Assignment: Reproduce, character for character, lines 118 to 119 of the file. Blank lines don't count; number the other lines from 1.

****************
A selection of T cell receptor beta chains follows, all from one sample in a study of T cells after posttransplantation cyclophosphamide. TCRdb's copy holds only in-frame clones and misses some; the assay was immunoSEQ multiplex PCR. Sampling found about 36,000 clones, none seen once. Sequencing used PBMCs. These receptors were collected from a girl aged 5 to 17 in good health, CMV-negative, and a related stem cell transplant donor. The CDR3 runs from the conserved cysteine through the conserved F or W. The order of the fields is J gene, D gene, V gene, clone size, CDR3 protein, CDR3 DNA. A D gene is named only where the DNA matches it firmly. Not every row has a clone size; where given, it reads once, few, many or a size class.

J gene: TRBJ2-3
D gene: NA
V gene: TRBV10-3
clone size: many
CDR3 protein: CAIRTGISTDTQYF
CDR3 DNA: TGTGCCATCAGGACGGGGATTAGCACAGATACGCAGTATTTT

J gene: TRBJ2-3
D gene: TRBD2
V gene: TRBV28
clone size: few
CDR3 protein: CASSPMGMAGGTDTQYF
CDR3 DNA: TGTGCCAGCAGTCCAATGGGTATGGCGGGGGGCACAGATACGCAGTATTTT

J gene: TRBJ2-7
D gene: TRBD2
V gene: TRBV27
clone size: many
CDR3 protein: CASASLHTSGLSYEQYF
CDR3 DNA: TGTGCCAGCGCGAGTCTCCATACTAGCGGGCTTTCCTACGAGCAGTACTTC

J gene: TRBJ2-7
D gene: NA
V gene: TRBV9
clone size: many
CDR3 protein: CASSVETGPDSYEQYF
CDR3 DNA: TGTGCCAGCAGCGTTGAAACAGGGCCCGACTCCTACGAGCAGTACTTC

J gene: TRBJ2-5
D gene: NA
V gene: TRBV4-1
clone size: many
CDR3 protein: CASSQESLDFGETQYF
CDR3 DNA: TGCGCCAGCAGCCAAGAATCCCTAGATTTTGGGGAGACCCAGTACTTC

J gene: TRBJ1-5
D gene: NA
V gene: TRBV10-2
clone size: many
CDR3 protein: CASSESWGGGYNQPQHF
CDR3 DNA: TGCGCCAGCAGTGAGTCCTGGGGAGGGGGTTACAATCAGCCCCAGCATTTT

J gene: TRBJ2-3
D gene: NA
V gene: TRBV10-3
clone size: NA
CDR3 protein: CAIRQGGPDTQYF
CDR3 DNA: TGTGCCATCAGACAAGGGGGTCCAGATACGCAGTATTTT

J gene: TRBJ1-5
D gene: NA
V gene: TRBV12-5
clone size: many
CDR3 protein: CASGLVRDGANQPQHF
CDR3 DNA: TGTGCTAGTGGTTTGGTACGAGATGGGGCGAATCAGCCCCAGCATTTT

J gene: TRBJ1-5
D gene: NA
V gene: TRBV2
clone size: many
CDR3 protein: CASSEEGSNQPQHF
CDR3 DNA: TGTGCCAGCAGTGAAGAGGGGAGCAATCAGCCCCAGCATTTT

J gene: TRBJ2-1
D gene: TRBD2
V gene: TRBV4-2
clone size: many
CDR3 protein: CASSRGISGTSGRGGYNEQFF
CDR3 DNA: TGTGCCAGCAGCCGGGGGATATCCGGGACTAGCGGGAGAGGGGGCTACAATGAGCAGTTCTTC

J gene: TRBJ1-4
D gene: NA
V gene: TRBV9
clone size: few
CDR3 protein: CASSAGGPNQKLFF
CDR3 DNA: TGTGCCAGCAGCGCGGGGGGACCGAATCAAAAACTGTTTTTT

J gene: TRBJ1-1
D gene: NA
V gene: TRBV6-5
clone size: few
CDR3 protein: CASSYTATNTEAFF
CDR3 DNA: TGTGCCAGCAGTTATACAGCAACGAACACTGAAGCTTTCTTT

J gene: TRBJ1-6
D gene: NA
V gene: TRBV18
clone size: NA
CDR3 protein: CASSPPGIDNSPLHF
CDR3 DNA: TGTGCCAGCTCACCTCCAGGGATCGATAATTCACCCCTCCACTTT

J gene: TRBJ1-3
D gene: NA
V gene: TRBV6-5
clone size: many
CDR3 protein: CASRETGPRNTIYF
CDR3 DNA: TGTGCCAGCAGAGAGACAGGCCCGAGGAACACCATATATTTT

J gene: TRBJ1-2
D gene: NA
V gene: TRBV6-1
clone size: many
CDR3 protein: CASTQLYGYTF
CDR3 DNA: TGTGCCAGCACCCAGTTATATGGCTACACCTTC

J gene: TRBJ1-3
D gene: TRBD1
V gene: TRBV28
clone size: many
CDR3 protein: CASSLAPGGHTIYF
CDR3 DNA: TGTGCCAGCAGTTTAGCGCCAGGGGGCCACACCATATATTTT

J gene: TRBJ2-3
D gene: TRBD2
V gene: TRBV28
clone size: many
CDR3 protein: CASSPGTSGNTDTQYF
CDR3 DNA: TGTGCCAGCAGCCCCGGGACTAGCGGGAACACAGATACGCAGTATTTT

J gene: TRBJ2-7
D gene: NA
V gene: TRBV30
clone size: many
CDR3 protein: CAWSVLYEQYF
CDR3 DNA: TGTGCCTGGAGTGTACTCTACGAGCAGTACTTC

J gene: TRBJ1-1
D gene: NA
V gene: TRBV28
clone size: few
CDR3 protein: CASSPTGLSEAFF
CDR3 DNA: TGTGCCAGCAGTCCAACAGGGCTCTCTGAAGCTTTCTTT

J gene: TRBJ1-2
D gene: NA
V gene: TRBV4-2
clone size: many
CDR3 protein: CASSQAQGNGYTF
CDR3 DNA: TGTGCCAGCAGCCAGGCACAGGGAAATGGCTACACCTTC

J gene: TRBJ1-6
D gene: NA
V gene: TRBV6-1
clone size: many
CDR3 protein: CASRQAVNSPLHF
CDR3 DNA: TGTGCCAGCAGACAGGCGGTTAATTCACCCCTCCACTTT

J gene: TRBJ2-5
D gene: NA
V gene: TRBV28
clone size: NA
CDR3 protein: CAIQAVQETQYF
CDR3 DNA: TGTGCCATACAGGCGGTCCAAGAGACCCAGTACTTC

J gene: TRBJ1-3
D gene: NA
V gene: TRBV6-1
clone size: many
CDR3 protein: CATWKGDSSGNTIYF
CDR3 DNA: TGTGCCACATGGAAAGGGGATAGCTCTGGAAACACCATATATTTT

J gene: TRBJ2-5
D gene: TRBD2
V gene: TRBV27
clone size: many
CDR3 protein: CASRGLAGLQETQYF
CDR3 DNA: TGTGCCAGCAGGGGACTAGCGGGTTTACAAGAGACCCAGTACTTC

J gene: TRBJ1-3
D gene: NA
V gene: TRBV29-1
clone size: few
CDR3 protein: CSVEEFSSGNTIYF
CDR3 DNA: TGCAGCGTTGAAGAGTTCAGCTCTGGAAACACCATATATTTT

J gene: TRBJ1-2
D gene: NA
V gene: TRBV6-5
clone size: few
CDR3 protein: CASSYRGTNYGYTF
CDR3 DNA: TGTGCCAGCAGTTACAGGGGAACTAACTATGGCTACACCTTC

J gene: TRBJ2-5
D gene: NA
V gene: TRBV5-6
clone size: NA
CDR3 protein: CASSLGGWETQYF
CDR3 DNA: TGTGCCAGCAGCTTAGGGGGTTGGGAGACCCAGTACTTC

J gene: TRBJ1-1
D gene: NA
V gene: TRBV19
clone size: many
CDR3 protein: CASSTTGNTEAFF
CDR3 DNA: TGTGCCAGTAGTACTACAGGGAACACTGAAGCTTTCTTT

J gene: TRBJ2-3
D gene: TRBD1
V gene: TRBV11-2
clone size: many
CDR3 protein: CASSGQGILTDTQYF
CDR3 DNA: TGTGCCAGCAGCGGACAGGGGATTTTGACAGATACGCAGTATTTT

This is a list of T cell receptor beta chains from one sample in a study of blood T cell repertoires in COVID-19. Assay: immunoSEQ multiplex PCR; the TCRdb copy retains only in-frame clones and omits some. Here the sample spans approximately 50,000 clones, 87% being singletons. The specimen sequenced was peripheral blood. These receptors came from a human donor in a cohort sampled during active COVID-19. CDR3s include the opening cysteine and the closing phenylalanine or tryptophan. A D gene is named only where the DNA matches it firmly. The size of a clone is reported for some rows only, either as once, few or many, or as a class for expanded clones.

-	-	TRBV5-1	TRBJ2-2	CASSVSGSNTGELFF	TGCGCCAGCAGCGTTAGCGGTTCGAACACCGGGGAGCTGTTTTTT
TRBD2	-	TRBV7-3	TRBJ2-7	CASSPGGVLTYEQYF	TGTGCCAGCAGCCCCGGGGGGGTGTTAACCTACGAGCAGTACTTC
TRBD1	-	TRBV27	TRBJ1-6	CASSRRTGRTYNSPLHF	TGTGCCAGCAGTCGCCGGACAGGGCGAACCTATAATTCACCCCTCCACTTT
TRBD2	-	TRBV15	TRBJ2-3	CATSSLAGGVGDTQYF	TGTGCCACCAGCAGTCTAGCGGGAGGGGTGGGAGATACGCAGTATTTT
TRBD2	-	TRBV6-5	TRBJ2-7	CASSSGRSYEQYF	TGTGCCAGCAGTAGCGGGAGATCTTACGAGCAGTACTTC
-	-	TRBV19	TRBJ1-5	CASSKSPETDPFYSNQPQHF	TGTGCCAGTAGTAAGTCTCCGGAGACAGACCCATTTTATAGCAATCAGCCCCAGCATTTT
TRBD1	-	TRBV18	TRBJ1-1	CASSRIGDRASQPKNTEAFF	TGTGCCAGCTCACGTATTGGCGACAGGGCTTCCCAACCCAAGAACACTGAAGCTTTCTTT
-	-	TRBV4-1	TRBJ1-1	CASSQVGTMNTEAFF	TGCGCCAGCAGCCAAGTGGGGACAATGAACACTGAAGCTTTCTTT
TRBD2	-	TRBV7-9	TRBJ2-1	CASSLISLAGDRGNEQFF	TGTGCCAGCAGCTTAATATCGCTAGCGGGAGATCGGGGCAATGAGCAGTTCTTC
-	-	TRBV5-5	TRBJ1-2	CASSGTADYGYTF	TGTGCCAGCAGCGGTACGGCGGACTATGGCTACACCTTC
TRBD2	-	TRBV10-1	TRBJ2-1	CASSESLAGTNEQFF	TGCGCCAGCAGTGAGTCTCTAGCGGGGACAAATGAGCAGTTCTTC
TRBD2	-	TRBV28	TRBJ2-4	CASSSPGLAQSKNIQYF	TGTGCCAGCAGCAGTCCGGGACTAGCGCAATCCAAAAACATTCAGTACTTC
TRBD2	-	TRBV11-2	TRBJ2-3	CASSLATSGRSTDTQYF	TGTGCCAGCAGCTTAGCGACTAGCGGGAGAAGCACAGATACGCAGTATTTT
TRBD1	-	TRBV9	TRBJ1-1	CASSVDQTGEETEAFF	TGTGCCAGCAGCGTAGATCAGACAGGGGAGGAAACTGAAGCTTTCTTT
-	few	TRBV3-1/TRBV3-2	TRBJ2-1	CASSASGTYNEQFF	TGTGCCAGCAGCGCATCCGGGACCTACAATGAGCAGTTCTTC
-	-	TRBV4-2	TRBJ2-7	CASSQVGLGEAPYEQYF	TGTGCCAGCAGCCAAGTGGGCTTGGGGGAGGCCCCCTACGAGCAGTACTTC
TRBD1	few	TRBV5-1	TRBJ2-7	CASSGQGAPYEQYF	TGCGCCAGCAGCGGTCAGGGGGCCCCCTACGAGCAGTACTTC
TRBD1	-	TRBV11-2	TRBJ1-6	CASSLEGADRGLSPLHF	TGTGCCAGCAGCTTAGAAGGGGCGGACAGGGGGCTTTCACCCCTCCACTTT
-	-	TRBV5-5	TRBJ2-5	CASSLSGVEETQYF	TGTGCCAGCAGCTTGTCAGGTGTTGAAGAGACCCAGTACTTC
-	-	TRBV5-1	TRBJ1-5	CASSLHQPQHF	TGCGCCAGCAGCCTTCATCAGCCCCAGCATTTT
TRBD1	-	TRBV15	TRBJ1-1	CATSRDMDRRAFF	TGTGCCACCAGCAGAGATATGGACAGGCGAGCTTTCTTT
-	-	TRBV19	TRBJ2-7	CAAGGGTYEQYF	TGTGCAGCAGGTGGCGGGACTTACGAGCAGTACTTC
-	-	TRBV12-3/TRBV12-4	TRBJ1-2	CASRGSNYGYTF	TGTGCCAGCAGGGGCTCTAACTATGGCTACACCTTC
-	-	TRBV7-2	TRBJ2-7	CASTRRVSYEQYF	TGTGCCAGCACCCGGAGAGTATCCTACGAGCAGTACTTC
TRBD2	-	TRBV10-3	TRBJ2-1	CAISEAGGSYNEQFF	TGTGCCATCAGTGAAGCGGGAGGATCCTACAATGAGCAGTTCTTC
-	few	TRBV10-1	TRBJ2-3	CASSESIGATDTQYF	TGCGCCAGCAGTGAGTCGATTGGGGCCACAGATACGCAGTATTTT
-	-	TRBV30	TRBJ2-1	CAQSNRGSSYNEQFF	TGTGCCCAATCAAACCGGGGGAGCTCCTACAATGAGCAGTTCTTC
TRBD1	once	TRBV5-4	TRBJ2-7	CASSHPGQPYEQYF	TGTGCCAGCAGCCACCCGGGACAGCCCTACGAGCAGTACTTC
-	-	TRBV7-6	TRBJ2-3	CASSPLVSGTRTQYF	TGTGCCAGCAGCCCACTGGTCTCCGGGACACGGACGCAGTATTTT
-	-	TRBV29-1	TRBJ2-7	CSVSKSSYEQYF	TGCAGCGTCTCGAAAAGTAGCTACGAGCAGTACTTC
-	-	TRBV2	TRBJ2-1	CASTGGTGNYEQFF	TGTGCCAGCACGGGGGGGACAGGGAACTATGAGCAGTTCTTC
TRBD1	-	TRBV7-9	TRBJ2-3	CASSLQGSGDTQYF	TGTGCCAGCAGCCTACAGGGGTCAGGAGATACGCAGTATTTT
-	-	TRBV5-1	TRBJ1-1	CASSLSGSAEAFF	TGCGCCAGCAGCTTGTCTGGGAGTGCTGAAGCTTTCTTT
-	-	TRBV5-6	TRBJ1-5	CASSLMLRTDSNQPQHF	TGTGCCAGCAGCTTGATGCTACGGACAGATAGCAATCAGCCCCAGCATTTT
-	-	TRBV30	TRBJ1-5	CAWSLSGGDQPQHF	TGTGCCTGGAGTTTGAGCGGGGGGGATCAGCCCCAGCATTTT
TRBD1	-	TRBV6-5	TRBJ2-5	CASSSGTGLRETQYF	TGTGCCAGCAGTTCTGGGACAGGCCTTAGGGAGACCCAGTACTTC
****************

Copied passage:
V gene: TRBV4-2
clone size: many